[0016] A stockpile for which a given volume is presented with a predetermined and more generally rectangular cross-section (compared with a more triangular cross-section of a traditional stockpile) represents a stockpile for which each relative sub-cross section presented to the reclaimer bucket wheel and for which the average of all sub-cross sections presented to the bucket wheel have a higher material to void content than traditional stockpiles. This results in both more effective reclaiming (ie. the reclaimer is able to more often encounter a higher material to void cross-section over the course of reclaiming a stockpile) and less variation in the reclaim rate (ie. less deviation in the differences between material to void cross-sections encountered over the course of reclaiming a stockpile) and thereby a higher effective reclaim rate achieved resulting in a greater operating efficiency for both the reclaimer, and thereby enabling the reclaimer to load the take-away conveyor closer to full on a time average basis, providing for a greater operating efficiency for the conveyor. Hence, for both the reclaimer and for the take-away conveyor system (all the way to its destination), lower capital, maintenance and operating costs are achieved.

[0017] The present invention seeks to provide a facility for stockpiling bulk materials for realising an optimal operating efficiency.

SUMMARY OF THE INVENTION

[0018] In summary, the invention provides a facility which includes means for establishing a predetermined stockpile geometry that is more generally rectangular in cross-section than conventional more triangular cross-section stockpiles, which means also provide for more efficient access to the stockpile and function by a stacker and a reclaimer.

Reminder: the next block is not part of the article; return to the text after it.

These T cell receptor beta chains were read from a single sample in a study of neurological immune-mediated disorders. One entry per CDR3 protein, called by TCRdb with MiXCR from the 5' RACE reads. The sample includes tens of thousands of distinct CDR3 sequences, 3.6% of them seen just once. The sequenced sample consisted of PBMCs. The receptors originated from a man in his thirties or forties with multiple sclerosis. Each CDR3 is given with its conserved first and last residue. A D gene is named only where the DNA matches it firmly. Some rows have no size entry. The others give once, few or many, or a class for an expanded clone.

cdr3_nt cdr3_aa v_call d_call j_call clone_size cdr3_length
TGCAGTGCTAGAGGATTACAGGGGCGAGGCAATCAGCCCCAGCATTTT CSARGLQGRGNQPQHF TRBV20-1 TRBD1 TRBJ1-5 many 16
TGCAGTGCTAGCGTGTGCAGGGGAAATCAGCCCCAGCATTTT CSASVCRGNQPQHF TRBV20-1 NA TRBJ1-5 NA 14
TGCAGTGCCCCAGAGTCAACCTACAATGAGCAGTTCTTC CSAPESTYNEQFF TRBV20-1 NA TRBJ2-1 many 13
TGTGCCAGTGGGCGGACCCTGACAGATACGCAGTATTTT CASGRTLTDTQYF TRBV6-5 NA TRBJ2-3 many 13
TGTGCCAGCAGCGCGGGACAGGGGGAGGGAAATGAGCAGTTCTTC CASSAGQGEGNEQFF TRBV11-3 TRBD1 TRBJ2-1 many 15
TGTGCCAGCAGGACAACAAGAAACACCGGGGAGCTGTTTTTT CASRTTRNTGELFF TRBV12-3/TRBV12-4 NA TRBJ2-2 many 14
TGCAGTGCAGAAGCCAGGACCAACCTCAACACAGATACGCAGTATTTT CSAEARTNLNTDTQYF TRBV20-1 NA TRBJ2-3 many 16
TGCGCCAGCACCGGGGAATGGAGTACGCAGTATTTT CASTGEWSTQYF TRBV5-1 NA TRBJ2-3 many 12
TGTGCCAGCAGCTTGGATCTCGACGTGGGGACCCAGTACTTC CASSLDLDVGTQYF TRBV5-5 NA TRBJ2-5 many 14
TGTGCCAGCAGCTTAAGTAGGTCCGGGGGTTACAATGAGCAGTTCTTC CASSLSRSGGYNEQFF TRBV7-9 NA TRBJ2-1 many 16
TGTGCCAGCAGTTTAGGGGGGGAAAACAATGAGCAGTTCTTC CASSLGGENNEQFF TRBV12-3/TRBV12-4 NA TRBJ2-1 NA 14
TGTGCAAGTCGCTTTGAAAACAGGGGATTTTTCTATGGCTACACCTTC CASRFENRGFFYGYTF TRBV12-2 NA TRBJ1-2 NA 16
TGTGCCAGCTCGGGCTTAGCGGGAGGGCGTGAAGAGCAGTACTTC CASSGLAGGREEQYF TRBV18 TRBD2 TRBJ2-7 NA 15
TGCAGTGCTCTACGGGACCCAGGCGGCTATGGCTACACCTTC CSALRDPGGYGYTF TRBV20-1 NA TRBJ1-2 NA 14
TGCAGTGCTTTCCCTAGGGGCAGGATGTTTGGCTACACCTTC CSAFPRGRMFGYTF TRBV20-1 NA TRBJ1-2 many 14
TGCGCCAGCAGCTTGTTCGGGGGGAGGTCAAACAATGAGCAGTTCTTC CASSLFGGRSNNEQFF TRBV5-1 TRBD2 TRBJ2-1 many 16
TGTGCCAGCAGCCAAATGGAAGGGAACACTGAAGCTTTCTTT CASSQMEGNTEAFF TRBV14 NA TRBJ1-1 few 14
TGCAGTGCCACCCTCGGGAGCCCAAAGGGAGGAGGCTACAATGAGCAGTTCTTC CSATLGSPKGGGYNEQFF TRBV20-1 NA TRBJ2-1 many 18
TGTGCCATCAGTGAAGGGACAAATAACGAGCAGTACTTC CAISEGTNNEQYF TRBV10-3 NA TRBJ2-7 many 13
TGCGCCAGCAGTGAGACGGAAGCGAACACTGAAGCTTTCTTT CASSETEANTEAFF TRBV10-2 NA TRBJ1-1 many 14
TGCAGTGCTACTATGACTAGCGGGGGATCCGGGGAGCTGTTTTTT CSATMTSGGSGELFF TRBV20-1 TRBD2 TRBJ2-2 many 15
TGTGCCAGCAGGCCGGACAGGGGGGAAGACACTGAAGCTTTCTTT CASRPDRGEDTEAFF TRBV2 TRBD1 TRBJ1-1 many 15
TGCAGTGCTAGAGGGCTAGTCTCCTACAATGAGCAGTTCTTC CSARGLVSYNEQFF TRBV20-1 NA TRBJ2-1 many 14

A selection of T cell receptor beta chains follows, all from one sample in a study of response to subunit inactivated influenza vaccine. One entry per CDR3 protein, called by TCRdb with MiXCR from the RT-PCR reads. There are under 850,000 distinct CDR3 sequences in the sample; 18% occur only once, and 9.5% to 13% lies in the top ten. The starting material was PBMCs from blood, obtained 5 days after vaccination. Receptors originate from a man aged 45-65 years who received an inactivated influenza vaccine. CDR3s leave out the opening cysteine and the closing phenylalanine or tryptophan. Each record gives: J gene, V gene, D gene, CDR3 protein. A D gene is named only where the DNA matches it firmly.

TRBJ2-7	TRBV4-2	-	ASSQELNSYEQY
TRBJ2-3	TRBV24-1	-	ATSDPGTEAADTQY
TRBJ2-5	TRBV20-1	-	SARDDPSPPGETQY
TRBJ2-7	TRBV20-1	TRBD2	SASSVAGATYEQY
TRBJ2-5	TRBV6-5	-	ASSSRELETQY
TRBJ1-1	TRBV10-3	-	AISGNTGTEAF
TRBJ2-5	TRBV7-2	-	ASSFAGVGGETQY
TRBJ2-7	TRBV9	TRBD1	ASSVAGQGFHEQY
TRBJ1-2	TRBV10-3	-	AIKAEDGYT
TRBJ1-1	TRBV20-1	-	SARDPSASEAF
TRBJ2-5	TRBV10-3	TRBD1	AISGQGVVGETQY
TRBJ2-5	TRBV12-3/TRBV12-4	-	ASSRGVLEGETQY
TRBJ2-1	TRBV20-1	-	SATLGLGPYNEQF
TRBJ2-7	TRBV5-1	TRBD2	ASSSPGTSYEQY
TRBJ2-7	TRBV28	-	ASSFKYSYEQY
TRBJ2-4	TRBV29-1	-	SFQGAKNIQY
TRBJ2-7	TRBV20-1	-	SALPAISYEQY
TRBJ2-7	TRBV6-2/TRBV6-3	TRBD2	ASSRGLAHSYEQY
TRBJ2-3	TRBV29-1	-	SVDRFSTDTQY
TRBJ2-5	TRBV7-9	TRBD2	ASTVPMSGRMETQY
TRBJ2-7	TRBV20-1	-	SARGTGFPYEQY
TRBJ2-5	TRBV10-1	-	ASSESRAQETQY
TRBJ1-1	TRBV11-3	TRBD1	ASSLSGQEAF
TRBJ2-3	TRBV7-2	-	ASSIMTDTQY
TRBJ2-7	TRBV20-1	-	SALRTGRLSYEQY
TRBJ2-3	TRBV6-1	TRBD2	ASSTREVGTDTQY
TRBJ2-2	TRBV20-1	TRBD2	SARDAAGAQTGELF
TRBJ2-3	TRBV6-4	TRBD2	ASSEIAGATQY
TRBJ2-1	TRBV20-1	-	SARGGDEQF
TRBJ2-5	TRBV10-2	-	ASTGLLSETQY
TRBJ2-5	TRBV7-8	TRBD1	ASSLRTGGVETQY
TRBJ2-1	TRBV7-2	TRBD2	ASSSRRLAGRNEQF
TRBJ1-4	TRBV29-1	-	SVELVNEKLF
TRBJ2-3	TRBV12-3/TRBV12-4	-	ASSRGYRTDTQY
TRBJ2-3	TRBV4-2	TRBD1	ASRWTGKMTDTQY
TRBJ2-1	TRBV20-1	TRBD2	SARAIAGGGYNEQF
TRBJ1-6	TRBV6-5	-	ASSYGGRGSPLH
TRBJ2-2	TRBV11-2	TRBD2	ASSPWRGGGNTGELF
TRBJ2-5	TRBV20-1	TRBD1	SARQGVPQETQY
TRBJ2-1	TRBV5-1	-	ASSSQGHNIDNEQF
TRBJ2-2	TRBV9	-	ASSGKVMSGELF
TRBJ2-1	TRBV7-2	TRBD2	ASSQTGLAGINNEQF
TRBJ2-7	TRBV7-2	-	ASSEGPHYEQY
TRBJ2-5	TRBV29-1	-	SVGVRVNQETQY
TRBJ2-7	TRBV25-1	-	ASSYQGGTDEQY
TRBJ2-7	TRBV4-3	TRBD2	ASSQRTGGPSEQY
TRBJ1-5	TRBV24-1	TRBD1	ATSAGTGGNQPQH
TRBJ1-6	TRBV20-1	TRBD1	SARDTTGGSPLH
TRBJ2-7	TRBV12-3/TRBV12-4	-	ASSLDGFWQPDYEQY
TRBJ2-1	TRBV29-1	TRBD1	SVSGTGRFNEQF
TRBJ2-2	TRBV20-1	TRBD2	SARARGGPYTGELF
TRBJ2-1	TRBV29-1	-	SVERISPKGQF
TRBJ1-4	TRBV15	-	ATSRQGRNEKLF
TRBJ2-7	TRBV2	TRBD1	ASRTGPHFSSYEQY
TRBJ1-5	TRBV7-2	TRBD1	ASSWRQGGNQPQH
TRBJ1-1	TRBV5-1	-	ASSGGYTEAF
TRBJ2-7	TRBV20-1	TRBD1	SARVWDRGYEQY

[0019] According to the invention, an uncovered storage facility for stockpiling bulk materials includes a base and facing retaining walls for containing a stockpile of a bulk material having a length in the direction of the retaining walls, wherein each retaining wall is defined by a berm for supporting, respectively, a stacker and a reclaimer machine for the stockpile for movement along the length of the stockpile.

[0020] In this description and the following claims, the word “berm” is to be understood as meaning a structure which provides an upright surface (that is, the retaining wall surface) and an upper surface on which a stacker or reclaimer machine is locatable.

[0021] Preferably one retaining wall is higher than the other, wherein the berm defining the higher retaining wall is for supporting the stacker and the berm defining the lower retaining wall is for supporting the reclaimer.

[0022] Thus a stacker is positionable on one side of the stockpile and a reclaimer on the other on berms which also provide retaining walls for the stockpile. The retaining walls allow the establishment of a stockpile of reduced base area to volume ratio (ie with a more generally rectangular cross-section) compared to traditional stockpiles having sides which slope with the material's characteristic angle of repose down to ground level (ie which have a more triangular cross-section). The stockpile that is established to realise the advantages of the invention extends above the retaining wall and is, where possible, made flat topped, thus its sides slope downwardly away from its flat top at the characteristic angle of repose of the material down to the retaining walls. This geometry, hereinafter referred to as a compact stockpile, in addition to providing shorter and narrower stockpiles for a given volumetric capacity also assists in reducing variations in reclaim rate which occur when a traditional stockpile is reclaimed. That is, it provides a stockpile for which each relative sub-cross-section presented to the reclaimer bucket wheel and for which the average for all sub-cross-sections presented to the bucket wheel have a higher material to void content than traditional stockpiles.